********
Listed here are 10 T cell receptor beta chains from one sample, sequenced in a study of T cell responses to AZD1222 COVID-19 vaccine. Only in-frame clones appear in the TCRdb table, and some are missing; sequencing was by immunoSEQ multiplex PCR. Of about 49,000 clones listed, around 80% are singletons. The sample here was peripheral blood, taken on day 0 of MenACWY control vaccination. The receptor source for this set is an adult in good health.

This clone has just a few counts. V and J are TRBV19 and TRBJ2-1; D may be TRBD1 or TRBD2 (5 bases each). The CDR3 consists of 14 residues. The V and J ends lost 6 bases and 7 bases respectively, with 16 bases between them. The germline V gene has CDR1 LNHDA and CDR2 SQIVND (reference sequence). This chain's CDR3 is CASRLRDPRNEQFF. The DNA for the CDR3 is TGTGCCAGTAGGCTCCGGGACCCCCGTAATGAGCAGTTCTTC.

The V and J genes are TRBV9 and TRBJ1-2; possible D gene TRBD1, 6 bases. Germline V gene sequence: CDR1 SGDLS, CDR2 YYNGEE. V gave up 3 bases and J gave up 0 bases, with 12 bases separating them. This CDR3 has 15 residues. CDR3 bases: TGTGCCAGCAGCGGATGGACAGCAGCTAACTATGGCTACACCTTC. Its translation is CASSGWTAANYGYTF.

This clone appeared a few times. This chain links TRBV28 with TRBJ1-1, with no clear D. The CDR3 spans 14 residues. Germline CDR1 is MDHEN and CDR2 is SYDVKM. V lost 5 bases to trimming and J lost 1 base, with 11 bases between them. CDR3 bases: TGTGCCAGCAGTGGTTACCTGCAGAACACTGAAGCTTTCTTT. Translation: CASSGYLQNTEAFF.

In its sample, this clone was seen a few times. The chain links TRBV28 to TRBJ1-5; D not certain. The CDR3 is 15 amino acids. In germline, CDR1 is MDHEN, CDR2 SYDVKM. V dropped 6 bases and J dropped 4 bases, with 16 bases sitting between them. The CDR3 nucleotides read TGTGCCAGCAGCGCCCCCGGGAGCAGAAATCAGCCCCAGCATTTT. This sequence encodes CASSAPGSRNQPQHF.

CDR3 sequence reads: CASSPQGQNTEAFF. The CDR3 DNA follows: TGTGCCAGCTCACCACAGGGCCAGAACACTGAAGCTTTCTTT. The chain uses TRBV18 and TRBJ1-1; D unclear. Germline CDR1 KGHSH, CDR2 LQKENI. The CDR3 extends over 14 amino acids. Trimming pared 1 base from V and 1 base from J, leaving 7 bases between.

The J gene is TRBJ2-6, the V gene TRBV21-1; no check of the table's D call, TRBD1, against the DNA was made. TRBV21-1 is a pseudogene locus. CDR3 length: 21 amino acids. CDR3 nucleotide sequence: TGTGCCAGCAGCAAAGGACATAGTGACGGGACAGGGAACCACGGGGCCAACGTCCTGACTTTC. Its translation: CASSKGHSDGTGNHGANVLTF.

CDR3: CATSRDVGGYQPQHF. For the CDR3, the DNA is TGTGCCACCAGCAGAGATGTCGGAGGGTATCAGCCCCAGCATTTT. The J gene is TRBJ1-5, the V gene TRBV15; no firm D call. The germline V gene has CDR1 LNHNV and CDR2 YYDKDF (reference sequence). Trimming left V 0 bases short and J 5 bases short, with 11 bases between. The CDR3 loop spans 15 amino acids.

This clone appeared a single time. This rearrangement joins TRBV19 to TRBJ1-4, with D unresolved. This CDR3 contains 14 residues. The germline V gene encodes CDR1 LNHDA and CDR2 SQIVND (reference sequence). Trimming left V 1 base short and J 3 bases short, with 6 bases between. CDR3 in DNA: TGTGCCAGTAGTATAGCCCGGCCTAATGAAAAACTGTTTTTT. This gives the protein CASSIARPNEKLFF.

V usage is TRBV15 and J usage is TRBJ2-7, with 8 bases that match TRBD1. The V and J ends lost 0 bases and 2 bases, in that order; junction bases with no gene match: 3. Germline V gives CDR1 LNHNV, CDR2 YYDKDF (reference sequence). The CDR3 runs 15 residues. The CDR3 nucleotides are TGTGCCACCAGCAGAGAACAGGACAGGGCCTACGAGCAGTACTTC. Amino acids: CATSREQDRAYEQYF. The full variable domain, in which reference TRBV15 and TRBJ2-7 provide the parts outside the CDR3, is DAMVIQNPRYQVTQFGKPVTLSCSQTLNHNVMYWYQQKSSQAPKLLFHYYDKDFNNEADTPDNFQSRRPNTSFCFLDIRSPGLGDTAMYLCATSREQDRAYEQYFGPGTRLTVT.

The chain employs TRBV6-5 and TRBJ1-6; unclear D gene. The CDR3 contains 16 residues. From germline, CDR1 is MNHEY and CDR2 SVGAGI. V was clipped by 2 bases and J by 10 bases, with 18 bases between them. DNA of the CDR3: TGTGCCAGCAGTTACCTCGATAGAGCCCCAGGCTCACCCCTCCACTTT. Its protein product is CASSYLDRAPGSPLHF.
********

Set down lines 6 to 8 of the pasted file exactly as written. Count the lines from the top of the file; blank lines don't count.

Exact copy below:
CDR3 sequence reads: CASSPQGQNTEAFF. The CDR3 DNA follows: TGTGCCAGCTCACCACAGGGCCAGAACACTGAAGCTTTCTTT. The chain uses TRBV18 and TRBJ1-1; D unclear. Germline CDR1 KGHSH, CDR2 LQKENI. The CDR3 extends over 14 amino acids. Trimming pared 1 base from V and 1 base from J, leaving 7 bases between.

The J gene is TRBJ2-6, the V gene TRBV21-1; no check of the table's D call, TRBD1, against the DNA was made. TRBV21-1 is a pseudogene locus. CDR3 length: 21 amino acids. CDR3 nucleotide sequence: TGTGCCAGCAGCAAAGGACATAGTGACGGGACAGGGAACCACGGGGCCAACGTCCTGACTTTC. Its translation: CASSKGHSDGTGNHGANVLTF.

CDR3: CATSRDVGGYQPQHF. For the CDR3, the DNA is TGTGCCACCAGCAGAGATGTCGGAGGGTATCAGCCCCAGCATTTT. The J gene is TRBJ1-5, the V gene TRBV15; no firm D call. The germline V gene has CDR1 LNHNV and CDR2 YYDKDF (reference sequence). Trimming left V 0 bases short and J 5 bases short, with 11 bases between. The CDR3 loop spans 15 amino acids.